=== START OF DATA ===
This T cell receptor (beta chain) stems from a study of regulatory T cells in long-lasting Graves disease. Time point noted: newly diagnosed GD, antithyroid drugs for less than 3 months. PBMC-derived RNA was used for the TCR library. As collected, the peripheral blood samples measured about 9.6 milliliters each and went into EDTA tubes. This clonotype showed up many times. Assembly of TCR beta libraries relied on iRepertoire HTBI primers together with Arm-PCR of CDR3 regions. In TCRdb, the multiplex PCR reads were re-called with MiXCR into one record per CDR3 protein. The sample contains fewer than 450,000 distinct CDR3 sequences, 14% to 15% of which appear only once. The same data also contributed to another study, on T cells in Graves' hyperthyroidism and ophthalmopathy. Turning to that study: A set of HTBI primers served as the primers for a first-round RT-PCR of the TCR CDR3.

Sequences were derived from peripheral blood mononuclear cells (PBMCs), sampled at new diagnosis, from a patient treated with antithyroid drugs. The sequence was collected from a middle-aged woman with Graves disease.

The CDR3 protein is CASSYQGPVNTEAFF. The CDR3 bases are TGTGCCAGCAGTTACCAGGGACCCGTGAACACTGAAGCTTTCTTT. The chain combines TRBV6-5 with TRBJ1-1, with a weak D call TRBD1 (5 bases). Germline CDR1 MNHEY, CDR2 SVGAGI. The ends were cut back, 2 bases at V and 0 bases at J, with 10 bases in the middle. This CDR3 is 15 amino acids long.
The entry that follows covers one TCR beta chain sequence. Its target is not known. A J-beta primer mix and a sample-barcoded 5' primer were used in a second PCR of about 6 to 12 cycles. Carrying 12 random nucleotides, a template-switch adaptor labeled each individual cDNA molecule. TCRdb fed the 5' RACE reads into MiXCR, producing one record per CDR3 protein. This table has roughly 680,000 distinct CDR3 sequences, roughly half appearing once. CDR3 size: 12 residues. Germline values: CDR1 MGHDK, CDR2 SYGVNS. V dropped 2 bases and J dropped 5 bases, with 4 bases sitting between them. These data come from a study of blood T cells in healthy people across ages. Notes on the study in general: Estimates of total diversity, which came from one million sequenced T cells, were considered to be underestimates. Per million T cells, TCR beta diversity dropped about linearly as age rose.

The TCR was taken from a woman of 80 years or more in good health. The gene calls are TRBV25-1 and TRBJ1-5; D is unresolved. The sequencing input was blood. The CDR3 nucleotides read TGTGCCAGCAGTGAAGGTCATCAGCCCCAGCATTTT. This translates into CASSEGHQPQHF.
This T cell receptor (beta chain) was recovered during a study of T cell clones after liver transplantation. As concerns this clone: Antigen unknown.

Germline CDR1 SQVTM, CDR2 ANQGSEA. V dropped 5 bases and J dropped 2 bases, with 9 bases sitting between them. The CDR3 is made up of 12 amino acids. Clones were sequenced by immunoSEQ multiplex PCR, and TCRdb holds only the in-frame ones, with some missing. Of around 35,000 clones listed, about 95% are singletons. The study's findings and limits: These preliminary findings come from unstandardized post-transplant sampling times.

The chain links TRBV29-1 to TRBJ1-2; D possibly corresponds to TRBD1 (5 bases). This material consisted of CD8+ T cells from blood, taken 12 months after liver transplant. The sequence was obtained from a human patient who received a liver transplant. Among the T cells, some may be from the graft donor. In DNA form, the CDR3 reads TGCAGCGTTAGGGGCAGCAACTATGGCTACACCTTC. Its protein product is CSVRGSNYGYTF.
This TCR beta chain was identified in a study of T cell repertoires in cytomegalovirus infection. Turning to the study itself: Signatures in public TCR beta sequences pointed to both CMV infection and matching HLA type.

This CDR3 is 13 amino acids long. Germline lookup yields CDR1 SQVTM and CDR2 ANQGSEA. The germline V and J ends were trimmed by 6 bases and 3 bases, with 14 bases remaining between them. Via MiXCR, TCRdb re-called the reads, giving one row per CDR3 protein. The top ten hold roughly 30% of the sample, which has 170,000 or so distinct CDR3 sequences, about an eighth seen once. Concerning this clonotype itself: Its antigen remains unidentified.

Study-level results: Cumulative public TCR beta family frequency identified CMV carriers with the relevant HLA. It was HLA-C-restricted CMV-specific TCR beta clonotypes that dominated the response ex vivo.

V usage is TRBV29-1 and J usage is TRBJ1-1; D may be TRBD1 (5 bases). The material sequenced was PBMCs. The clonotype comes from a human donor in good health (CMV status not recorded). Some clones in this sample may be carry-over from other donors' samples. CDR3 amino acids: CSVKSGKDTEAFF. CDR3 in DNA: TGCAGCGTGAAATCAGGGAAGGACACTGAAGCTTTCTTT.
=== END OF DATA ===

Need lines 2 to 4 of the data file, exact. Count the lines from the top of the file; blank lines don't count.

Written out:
Sequences were derived from peripheral blood mononuclear cells (PBMCs), sampled at new diagnosis, from a patient treated with antithyroid drugs. The sequence was collected from a middle-aged woman with Graves disease.

The CDR3 protein is CASSYQGPVNTEAFF. The CDR3 bases are TGTGCCAGCAGTTACCAGGGACCCGTGAACACTGAAGCTTTCTTT. The chain combines TRBV6-5 with TRBJ1-1, with a weak D call TRBD1 (5 bases). Germline CDR1 MNHEY, CDR2 SVGAGI. The ends were cut back, 2 bases at V and 0 bases at J, with 10 bases in the middle. This CDR3 is 15 amino acids long.
The entry that follows covers one TCR beta chain sequence. Its target is not known. A J-beta primer mix and a sample-barcoded 5' primer were used in a second PCR of about 6 to 12 cycles. Carrying 12 random nucleotides, a template-switch adaptor labeled each individual cDNA molecule. TCRdb fed the 5' RACE reads into MiXCR, producing one record per CDR3 protein. This table has roughly 680,000 distinct CDR3 sequences, roughly half appearing once. CDR3 size: 12 residues. Germline values: CDR1 MGHDK, CDR2 SYGVNS. V dropped 2 bases and J dropped 5 bases, with 4 bases sitting between them. These data come from a study of blood T cells in healthy people across ages. Notes on the study in general: Estimates of total diversity, which came from one million sequenced T cells, were considered to be underestimates. Per million T cells, TCR beta diversity dropped about linearly as age rose.